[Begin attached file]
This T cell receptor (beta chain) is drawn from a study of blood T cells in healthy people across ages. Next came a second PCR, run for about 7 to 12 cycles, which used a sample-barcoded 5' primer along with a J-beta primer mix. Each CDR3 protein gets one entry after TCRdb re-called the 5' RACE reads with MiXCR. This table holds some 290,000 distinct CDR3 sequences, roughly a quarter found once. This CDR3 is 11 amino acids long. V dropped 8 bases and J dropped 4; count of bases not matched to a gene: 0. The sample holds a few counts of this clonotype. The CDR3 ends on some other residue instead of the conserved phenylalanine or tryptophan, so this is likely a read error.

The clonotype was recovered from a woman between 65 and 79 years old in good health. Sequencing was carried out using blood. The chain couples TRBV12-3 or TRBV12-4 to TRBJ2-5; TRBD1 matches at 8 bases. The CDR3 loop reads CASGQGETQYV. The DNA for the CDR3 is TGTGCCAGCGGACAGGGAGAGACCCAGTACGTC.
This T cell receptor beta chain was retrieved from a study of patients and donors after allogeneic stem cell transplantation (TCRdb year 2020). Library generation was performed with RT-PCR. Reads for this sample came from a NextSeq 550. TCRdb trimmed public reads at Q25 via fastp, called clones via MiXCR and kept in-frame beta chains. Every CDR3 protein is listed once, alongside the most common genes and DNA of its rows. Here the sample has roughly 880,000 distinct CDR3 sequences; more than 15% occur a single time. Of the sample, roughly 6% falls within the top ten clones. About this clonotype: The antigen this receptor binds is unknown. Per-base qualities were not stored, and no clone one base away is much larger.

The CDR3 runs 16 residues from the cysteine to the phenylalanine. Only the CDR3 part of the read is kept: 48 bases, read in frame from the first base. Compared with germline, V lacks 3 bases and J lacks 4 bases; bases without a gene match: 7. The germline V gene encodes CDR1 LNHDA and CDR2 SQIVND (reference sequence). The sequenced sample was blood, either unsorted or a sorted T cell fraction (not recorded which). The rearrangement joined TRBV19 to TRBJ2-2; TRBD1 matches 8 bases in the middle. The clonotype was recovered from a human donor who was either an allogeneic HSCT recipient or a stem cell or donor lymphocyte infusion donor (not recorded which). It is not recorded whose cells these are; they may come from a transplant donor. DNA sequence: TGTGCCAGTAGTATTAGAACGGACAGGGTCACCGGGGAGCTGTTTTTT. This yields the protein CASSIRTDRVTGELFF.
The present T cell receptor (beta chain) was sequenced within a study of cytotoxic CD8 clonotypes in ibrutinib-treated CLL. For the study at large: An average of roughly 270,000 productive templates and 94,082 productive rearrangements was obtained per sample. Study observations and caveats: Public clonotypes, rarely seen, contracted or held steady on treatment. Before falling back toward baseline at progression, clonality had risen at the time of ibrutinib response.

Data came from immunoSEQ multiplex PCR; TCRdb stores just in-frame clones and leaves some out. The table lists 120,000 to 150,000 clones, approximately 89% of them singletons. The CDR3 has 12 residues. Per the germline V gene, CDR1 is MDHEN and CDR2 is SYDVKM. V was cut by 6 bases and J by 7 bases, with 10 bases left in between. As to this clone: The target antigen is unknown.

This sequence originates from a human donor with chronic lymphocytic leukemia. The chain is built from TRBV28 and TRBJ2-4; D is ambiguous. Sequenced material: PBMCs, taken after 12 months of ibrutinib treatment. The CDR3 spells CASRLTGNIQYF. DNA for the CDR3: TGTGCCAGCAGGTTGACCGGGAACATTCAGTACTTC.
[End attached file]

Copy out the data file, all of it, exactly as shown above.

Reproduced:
This T cell receptor (beta chain) is drawn from a study of blood T cells in healthy people across ages. Next came a second PCR, run for about 7 to 12 cycles, which used a sample-barcoded 5' primer along with a J-beta primer mix. Each CDR3 protein gets one entry after TCRdb re-called the 5' RACE reads with MiXCR. This table holds some 290,000 distinct CDR3 sequences, roughly a quarter found once. This CDR3 is 11 amino acids long. V dropped 8 bases and J dropped 4; count of bases not matched to a gene: 0. The sample holds a few counts of this clonotype. The CDR3 ends on some other residue instead of the conserved phenylalanine or tryptophan, so this is likely a read error.

The clonotype was recovered from a woman between 65 and 79 years old in good health. Sequencing was carried out using blood. The chain couples TRBV12-3 or TRBV12-4 to TRBJ2-5; TRBD1 matches at 8 bases. The CDR3 loop reads CASGQGETQYV. The DNA for the CDR3 is TGTGCCAGCGGACAGGGAGAGACCCAGTACGTC.
This T cell receptor beta chain was retrieved from a study of patients and donors after allogeneic stem cell transplantation (TCRdb year 2020). Library generation was performed with RT-PCR. Reads for this sample came from a NextSeq 550. TCRdb trimmed public reads at Q25 via fastp, called clones via MiXCR and kept in-frame beta chains. Every CDR3 protein is listed once, alongside the most common genes and DNA of its rows. Here the sample has roughly 880,000 distinct CDR3 sequences; more than 15% occur a single time. Of the sample, roughly 6% falls within the top ten clones. About this clonotype: The antigen this receptor binds is unknown. Per-base qualities were not stored, and no clone one base away is much larger.

The CDR3 runs 16 residues from the cysteine to the phenylalanine. Only the CDR3 part of the read is kept: 48 bases, read in frame from the first base. Compared with germline, V lacks 3 bases and J lacks 4 bases; bases without a gene match: 7. The germline V gene encodes CDR1 LNHDA and CDR2 SQIVND (reference sequence). The sequenced sample was blood, either unsorted or a sorted T cell fraction (not recorded which). The rearrangement joined TRBV19 to TRBJ2-2; TRBD1 matches 8 bases in the middle. The clonotype was recovered from a human donor who was either an allogeneic HSCT recipient or a stem cell or donor lymphocyte infusion donor (not recorded which). It is not recorded whose cells these are; they may come from a transplant donor. DNA sequence: TGTGCCAGTAGTATTAGAACGGACAGGGTCACCGGGGAGCTGTTTTTT. This yields the protein CASSIRTDRVTGELFF.
The present T cell receptor (beta chain) was sequenced within a study of cytotoxic CD8 clonotypes in ibrutinib-treated CLL. For the study at large: An average of roughly 270,000 productive templates and 94,082 productive rearrangements was obtained per sample. Study observations and caveats: Public clonotypes, rarely seen, contracted or held steady on treatment. Before falling back toward baseline at progression, clonality had risen at the time of ibrutinib response.

Data came from immunoSEQ multiplex PCR; TCRdb stores just in-frame clones and leaves some out. The table lists 120,000 to 150,000 clones, approximately 89% of them singletons. The CDR3 has 12 residues. Per the germline V gene, CDR1 is MDHEN and CDR2 is SYDVKM. V was cut by 6 bases and J by 7 bases, with 10 bases left in between. As to this clone: The target antigen is unknown.

This sequence originates from a human donor with chronic lymphocytic leukemia. The chain is built from TRBV28 and TRBJ2-4; D is ambiguous. Sequenced material: PBMCs, taken after 12 months of ibrutinib treatment. The CDR3 spells CASRLTGNIQYF. DNA for the CDR3: TGTGCCAGCAGGTTGACCGGGAACATTCAGTACTTC.